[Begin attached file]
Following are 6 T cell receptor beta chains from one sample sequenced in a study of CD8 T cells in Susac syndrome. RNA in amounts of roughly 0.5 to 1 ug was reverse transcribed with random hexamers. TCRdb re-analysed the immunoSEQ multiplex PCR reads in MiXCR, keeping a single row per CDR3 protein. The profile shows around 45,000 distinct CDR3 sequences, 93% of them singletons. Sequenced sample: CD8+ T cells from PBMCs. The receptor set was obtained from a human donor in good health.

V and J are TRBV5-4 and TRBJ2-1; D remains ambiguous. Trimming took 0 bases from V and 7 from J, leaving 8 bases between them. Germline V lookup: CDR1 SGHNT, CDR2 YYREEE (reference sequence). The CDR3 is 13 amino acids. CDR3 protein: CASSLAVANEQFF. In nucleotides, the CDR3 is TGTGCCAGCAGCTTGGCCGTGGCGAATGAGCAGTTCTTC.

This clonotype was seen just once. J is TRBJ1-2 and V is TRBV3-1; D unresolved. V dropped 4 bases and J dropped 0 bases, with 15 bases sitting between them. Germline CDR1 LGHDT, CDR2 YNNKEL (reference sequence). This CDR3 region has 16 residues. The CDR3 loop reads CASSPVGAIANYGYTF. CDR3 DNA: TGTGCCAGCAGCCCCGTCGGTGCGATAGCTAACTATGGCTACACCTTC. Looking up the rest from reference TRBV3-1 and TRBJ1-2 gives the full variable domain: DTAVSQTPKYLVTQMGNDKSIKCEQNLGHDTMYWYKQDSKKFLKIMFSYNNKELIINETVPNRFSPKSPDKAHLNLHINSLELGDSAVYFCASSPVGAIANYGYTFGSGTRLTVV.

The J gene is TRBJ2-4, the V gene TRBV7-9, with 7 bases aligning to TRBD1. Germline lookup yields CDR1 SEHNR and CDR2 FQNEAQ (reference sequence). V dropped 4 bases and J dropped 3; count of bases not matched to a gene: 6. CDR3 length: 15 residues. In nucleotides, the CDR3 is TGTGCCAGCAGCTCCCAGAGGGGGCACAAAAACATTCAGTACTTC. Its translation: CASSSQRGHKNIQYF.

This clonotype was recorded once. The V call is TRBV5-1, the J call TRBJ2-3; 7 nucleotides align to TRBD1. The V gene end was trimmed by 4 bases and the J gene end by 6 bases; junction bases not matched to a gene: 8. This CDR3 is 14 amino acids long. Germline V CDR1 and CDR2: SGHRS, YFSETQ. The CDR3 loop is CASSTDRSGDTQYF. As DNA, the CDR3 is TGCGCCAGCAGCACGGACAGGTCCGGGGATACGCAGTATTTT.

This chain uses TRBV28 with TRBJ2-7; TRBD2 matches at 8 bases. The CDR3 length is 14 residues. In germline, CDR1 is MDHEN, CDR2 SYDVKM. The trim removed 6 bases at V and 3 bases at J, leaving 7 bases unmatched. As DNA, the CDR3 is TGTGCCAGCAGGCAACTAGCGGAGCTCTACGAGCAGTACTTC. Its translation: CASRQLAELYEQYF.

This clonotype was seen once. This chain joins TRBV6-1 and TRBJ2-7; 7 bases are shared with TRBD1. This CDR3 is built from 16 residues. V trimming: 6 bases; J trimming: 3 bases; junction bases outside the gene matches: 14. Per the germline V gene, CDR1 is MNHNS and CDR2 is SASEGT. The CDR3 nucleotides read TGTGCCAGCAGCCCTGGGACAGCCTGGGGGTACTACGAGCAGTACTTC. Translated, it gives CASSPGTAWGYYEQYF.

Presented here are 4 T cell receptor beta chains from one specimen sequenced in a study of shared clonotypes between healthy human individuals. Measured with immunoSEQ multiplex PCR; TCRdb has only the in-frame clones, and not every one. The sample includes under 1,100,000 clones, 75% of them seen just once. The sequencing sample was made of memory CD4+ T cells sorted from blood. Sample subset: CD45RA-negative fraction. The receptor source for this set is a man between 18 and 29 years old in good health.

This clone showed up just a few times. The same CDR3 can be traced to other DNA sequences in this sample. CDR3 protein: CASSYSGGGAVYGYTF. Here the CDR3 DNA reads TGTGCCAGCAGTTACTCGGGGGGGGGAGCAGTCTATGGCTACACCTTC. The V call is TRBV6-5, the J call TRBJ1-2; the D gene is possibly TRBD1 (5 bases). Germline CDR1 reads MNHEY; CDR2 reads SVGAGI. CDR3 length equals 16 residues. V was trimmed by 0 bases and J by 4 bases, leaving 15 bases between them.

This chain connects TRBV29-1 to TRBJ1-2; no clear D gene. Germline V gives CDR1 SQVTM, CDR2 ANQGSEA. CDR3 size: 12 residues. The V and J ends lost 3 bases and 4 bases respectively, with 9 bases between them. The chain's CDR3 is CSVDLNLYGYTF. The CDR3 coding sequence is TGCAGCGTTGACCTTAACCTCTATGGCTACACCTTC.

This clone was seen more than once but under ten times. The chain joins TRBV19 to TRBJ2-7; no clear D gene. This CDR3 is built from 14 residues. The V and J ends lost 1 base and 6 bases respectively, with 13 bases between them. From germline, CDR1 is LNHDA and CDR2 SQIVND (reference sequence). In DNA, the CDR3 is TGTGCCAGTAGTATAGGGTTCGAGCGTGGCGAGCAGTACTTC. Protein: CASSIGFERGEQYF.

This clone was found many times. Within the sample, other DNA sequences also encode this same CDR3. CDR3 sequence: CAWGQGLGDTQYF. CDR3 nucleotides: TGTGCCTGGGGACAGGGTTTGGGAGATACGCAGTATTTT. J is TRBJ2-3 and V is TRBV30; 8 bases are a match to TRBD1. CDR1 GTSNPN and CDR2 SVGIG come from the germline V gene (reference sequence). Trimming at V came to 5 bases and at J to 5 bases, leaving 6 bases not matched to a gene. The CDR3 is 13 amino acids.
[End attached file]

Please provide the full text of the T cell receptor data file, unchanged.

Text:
Following are 6 T cell receptor beta chains from one sample sequenced in a study of CD8 T cells in Susac syndrome. RNA in amounts of roughly 0.5 to 1 ug was reverse transcribed with random hexamers. TCRdb re-analysed the immunoSEQ multiplex PCR reads in MiXCR, keeping a single row per CDR3 protein. The profile shows around 45,000 distinct CDR3 sequences, 93% of them singletons. Sequenced sample: CD8+ T cells from PBMCs. The receptor set was obtained from a human donor in good health.

V and J are TRBV5-4 and TRBJ2-1; D remains ambiguous. Trimming took 0 bases from V and 7 from J, leaving 8 bases between them. Germline V lookup: CDR1 SGHNT, CDR2 YYREEE (reference sequence). The CDR3 is 13 amino acids. CDR3 protein: CASSLAVANEQFF. In nucleotides, the CDR3 is TGTGCCAGCAGCTTGGCCGTGGCGAATGAGCAGTTCTTC.

This clonotype was seen just once. J is TRBJ1-2 and V is TRBV3-1; D unresolved. V dropped 4 bases and J dropped 0 bases, with 15 bases sitting between them. Germline CDR1 LGHDT, CDR2 YNNKEL (reference sequence). This CDR3 region has 16 residues. The CDR3 loop reads CASSPVGAIANYGYTF. CDR3 DNA: TGTGCCAGCAGCCCCGTCGGTGCGATAGCTAACTATGGCTACACCTTC. Looking up the rest from reference TRBV3-1 and TRBJ1-2 gives the full variable domain: DTAVSQTPKYLVTQMGNDKSIKCEQNLGHDTMYWYKQDSKKFLKIMFSYNNKELIINETVPNRFSPKSPDKAHLNLHINSLELGDSAVYFCASSPVGAIANYGYTFGSGTRLTVV.

The J gene is TRBJ2-4, the V gene TRBV7-9, with 7 bases aligning to TRBD1. Germline lookup yields CDR1 SEHNR and CDR2 FQNEAQ (reference sequence). V dropped 4 bases and J dropped 3; count of bases not matched to a gene: 6. CDR3 length: 15 residues. In nucleotides, the CDR3 is TGTGCCAGCAGCTCCCAGAGGGGGCACAAAAACATTCAGTACTTC. Its translation: CASSSQRGHKNIQYF.

This clonotype was recorded once. The V call is TRBV5-1, the J call TRBJ2-3; 7 nucleotides align to TRBD1. The V gene end was trimmed by 4 bases and the J gene end by 6 bases; junction bases not matched to a gene: 8. This CDR3 is 14 amino acids long. Germline V CDR1 and CDR2: SGHRS, YFSETQ. The CDR3 loop is CASSTDRSGDTQYF. As DNA, the CDR3 is TGCGCCAGCAGCACGGACAGGTCCGGGGATACGCAGTATTTT.

This chain uses TRBV28 with TRBJ2-7; TRBD2 matches at 8 bases. The CDR3 length is 14 residues. In germline, CDR1 is MDHEN, CDR2 SYDVKM. The trim removed 6 bases at V and 3 bases at J, leaving 7 bases unmatched. As DNA, the CDR3 is TGTGCCAGCAGGCAACTAGCGGAGCTCTACGAGCAGTACTTC. Its translation: CASRQLAELYEQYF.

This clonotype was seen once. This chain joins TRBV6-1 and TRBJ2-7; 7 bases are shared with TRBD1. This CDR3 is built from 16 residues. V trimming: 6 bases; J trimming: 3 bases; junction bases outside the gene matches: 14. Per the germline V gene, CDR1 is MNHNS and CDR2 is SASEGT. The CDR3 nucleotides read TGTGCCAGCAGCCCTGGGACAGCCTGGGGGTACTACGAGCAGTACTTC. Translated, it gives CASSPGTAWGYYEQYF.

Presented here are 4 T cell receptor beta chains from one specimen sequenced in a study of shared clonotypes between healthy human individuals. Measured with immunoSEQ multiplex PCR; TCRdb has only the in-frame clones, and not every one. The sample includes under 1,100,000 clones, 75% of them seen just once. The sequencing sample was made of memory CD4+ T cells sorted from blood. Sample subset: CD45RA-negative fraction. The receptor source for this set is a man between 18 and 29 years old in good health.

This clone showed up just a few times. The same CDR3 can be traced to other DNA sequences in this sample. CDR3 protein: CASSYSGGGAVYGYTF. Here the CDR3 DNA reads TGTGCCAGCAGTTACTCGGGGGGGGGAGCAGTCTATGGCTACACCTTC. The V call is TRBV6-5, the J call TRBJ1-2; the D gene is possibly TRBD1 (5 bases). Germline CDR1 reads MNHEY; CDR2 reads SVGAGI. CDR3 length equals 16 residues. V was trimmed by 0 bases and J by 4 bases, leaving 15 bases between them.

This chain connects TRBV29-1 to TRBJ1-2; no clear D gene. Germline V gives CDR1 SQVTM, CDR2 ANQGSEA. CDR3 size: 12 residues. The V and J ends lost 3 bases and 4 bases respectively, with 9 bases between them. The chain's CDR3 is CSVDLNLYGYTF. The CDR3 coding sequence is TGCAGCGTTGACCTTAACCTCTATGGCTACACCTTC.

This clone was seen more than once but under ten times. The chain joins TRBV19 to TRBJ2-7; no clear D gene. This CDR3 is built from 14 residues. The V and J ends lost 1 base and 6 bases respectively, with 13 bases between them. From germline, CDR1 is LNHDA and CDR2 SQIVND (reference sequence). In DNA, the CDR3 is TGTGCCAGTAGTATAGGGTTCGAGCGTGGCGAGCAGTACTTC. Protein: CASSIGFERGEQYF.

This clone was found many times. Within the sample, other DNA sequences also encode this same CDR3. CDR3 sequence: CAWGQGLGDTQYF. CDR3 nucleotides: TGTGCCTGGGGACAGGGTTTGGGAGATACGCAGTATTTT. J is TRBJ2-3 and V is TRBV30; 8 bases are a match to TRBD1. CDR1 GTSNPN and CDR2 SVGIG come from the germline V gene (reference sequence). Trimming at V came to 5 bases and at J to 5 bases, leaving 6 bases not matched to a gene. The CDR3 is 13 amino acids.